“Home away from home” – Life in halls

Moving away from home can be a tough, expensive and a dirty experience but it can also be a memorable one, where friends are made for life and some students learn to make their first ever cup of tea. There have been many horror stories about university halls over the years and the stereotypes of students were created through the actions of students living in halls such as dirty plates, beans on toast 3x a day and milk that’s been out of date for 3 months. From a survey taken by students at the university who live in halls, the pros and cons that 2016’s first year students faced in their first 2 weeks were raised.

Residents at St John’s and City Campus had their say on how their first year of university and living away from home is going so far by rating cleanliness of the halls, the importance of living away and also commented on how living in halls of residence benefits their studies.

From the survey, the overall average for the cleanliness of the halls was rated 3 out of 5 with students commenting on the lack of cleaning staff which someone quoted made the “floors get dirty quick”. This is due to the lack of staff the university employ and the amount of time the employees are given to clean every single flat. When asked what they enjoyed about living in halls most of them said the independence of living in halls is a “home away from home” where they are able to meet new people who they make friends with for life as there is always someone to hang out with. Thoughts on living independently were mainly positive as most of the students were shocked at how simple living away from home can be. One student stated they didn’t miss home as much as they thought as “having a good group of flat mates makes it easier” as this process enables us to “stand on our own two feet” which inevitably is preparing us for life after education.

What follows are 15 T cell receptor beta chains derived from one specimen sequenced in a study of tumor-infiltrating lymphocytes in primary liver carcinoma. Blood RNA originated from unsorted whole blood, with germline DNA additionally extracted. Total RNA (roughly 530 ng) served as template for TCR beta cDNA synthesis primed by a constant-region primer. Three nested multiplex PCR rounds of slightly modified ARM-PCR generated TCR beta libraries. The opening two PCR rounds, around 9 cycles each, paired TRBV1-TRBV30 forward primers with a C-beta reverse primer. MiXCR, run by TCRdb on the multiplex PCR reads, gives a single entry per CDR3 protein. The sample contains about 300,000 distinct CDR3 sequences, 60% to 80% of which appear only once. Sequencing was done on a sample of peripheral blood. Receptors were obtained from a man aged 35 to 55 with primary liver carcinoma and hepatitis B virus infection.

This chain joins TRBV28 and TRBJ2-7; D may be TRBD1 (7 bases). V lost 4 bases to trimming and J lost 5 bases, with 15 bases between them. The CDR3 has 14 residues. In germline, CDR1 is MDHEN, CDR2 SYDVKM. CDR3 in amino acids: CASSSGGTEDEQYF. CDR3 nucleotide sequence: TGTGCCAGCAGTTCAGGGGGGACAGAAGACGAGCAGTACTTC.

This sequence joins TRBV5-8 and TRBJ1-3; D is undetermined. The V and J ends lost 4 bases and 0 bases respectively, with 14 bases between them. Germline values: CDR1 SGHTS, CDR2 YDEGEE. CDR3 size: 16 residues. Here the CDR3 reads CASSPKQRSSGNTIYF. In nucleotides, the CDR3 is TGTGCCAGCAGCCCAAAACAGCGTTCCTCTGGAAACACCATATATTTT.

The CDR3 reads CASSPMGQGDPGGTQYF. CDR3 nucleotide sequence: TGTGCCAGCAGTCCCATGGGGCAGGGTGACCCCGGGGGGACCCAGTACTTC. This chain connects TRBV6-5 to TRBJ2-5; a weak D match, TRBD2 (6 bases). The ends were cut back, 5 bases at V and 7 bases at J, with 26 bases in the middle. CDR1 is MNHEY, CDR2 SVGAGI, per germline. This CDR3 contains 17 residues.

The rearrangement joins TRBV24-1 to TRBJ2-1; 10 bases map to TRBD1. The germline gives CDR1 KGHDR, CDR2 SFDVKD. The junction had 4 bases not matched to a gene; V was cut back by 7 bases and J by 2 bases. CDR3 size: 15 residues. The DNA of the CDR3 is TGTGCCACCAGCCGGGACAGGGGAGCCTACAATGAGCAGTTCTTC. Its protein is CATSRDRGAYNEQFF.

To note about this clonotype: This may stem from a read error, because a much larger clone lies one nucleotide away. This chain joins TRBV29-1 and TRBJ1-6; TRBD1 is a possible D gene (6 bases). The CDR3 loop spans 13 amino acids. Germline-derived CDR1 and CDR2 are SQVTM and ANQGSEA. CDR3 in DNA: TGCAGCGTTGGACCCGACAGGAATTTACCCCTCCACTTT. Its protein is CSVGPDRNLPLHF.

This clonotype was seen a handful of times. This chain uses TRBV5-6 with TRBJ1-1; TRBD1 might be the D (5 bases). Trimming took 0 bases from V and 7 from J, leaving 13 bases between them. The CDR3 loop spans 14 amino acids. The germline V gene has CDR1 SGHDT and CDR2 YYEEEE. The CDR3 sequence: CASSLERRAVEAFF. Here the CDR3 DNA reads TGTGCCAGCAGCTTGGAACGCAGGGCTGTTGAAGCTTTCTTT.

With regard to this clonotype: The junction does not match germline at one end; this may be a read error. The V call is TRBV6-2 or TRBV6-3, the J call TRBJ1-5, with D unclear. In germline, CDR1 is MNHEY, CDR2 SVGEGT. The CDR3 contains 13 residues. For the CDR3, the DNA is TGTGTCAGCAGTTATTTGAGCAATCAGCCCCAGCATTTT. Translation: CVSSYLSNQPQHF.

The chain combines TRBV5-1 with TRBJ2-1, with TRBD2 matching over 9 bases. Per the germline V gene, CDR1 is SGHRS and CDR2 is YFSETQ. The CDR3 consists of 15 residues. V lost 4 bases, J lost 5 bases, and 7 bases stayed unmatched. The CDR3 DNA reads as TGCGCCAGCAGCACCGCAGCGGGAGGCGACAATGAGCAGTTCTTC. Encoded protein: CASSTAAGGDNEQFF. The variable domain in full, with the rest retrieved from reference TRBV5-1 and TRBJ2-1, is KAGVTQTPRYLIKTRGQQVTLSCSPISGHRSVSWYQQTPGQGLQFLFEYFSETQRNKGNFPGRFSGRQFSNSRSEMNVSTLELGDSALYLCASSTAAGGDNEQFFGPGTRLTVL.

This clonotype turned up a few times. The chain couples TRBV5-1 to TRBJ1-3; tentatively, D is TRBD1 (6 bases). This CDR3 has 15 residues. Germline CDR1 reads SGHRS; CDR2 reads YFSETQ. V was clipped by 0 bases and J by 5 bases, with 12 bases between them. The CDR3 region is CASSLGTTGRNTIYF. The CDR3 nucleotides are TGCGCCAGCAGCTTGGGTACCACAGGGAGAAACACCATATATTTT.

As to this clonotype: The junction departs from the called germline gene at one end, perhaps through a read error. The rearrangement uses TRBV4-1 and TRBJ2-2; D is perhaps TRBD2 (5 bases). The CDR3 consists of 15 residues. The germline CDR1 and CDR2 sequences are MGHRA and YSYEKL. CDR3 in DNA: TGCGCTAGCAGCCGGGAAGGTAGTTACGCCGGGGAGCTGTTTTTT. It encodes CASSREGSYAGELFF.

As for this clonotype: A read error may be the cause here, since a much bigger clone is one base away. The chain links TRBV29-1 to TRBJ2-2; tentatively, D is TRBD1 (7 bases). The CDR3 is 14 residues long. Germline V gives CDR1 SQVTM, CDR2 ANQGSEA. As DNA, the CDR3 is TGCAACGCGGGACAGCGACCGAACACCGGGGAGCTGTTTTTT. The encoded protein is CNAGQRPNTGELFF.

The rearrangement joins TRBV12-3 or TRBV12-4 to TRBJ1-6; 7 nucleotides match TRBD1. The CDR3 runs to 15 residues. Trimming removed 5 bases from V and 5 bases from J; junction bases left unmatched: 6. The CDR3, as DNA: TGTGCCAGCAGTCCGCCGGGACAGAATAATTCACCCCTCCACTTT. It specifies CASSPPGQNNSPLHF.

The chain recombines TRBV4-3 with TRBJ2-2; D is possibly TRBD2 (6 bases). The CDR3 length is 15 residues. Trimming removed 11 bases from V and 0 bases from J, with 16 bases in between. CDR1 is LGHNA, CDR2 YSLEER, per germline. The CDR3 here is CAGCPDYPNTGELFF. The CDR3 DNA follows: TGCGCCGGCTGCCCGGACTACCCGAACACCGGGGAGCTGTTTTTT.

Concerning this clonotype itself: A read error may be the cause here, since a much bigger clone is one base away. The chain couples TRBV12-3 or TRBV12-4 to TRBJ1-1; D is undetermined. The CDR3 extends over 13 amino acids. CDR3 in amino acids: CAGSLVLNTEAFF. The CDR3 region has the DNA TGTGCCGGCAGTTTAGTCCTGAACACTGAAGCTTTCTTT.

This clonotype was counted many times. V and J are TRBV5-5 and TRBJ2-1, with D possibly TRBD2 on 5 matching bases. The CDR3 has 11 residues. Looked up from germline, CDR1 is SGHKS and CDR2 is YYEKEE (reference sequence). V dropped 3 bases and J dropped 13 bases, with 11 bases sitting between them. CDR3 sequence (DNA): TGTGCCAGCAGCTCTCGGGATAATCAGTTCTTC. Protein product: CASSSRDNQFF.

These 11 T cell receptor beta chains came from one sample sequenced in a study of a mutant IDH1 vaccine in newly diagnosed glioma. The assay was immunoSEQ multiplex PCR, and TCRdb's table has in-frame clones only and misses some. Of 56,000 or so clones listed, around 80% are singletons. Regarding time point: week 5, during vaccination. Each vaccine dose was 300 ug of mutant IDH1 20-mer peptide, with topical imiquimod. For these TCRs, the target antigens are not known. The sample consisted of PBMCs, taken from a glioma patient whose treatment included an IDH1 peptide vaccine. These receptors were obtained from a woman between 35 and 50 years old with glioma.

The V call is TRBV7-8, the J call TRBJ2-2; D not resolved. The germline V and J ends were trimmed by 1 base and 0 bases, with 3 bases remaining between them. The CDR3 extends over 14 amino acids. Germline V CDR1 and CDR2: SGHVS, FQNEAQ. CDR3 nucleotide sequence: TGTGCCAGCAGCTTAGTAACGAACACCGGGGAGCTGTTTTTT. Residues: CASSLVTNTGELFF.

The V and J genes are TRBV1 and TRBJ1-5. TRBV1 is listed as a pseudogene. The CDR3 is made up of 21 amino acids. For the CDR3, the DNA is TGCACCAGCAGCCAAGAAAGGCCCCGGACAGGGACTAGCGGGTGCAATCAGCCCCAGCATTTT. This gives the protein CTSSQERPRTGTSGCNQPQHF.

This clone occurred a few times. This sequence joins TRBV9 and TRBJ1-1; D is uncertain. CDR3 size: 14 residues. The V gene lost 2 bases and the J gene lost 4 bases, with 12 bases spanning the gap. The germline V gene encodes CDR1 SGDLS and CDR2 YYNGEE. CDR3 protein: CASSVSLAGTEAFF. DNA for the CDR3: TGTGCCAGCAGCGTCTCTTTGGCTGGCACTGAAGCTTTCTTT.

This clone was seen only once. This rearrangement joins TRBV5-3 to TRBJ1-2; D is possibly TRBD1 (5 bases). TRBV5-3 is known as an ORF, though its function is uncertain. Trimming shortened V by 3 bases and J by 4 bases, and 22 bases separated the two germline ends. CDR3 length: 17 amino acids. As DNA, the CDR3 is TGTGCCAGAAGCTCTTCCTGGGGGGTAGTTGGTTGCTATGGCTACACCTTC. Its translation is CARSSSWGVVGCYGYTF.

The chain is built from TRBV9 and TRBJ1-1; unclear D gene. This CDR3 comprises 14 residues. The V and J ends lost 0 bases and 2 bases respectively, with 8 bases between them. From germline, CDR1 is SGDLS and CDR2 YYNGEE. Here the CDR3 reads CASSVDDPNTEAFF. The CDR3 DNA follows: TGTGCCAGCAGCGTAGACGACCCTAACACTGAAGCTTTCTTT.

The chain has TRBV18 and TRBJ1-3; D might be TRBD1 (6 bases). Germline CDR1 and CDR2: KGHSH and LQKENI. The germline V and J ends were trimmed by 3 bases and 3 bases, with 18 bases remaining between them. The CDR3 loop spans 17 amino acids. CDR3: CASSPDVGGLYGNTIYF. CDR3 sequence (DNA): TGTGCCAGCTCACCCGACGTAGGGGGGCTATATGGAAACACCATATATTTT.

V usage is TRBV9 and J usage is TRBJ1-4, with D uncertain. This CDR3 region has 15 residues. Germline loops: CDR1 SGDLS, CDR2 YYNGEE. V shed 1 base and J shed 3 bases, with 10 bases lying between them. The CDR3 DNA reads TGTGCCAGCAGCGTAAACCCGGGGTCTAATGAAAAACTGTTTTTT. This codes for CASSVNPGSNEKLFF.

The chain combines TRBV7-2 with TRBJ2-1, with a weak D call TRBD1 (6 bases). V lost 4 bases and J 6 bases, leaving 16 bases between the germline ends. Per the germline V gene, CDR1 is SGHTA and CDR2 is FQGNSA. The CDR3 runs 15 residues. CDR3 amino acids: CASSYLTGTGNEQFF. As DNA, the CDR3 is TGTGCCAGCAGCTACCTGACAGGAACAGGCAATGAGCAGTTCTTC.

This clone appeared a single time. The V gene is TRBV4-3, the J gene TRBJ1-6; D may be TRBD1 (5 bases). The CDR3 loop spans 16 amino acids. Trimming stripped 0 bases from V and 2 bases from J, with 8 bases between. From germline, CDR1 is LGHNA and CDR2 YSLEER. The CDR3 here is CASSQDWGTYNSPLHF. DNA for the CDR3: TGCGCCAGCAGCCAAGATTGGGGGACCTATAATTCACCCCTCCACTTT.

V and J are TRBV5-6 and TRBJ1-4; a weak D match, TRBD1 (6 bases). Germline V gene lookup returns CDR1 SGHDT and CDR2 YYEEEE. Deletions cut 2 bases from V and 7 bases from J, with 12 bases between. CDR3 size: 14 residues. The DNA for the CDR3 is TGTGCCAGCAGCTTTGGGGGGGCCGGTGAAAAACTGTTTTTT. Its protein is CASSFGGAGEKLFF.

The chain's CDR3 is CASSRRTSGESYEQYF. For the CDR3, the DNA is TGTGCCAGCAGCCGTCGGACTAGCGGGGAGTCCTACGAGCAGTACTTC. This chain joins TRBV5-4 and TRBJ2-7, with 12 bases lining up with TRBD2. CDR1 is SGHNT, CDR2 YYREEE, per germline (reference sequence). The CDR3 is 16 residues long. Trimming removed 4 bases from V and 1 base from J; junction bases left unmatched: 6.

Living in halls is definitely beneficial to the students as certain opportunities are opened up when you are living 5 minutes away from your 9am lecture! 57% of students in the survey agreed that living in university accommodation is beneficial to their studies as it’s close to lectures and other facilities such as the Hive library. It also has a social factor to it as you have more opportunities to experience university life to its full potential such as having night’s out and joining one of the several societies on offer. Having your own room enables you to have more freedom and one student said it’s a space where they can “work quietly and not be disturbed”.

Research sourced from 2nd year student Adam Chowdhury, found that newly refurbished Standard rooms, which are £114 a week, are better than Standard Plus rooms which are £121. The only difference between the two is that Standard Plus students have a washbasin in their rooms. Another issue is that Avon has not yet been modernised, whereas Ledbury has had a full renovation but the two halls pay the same. This has caused much frustration with students in Avon.

In addition to the issues with halls of residence, some students are complaining about how on-campus students have to pay for use of washing machines and driers whereas students who live off campus generally pay less and get those facilities for free.

So although there are some slight issues with university accommodation, living in halls of residence is important in enjoying life at the University of Worcester!!!

Article by Shannon Summers

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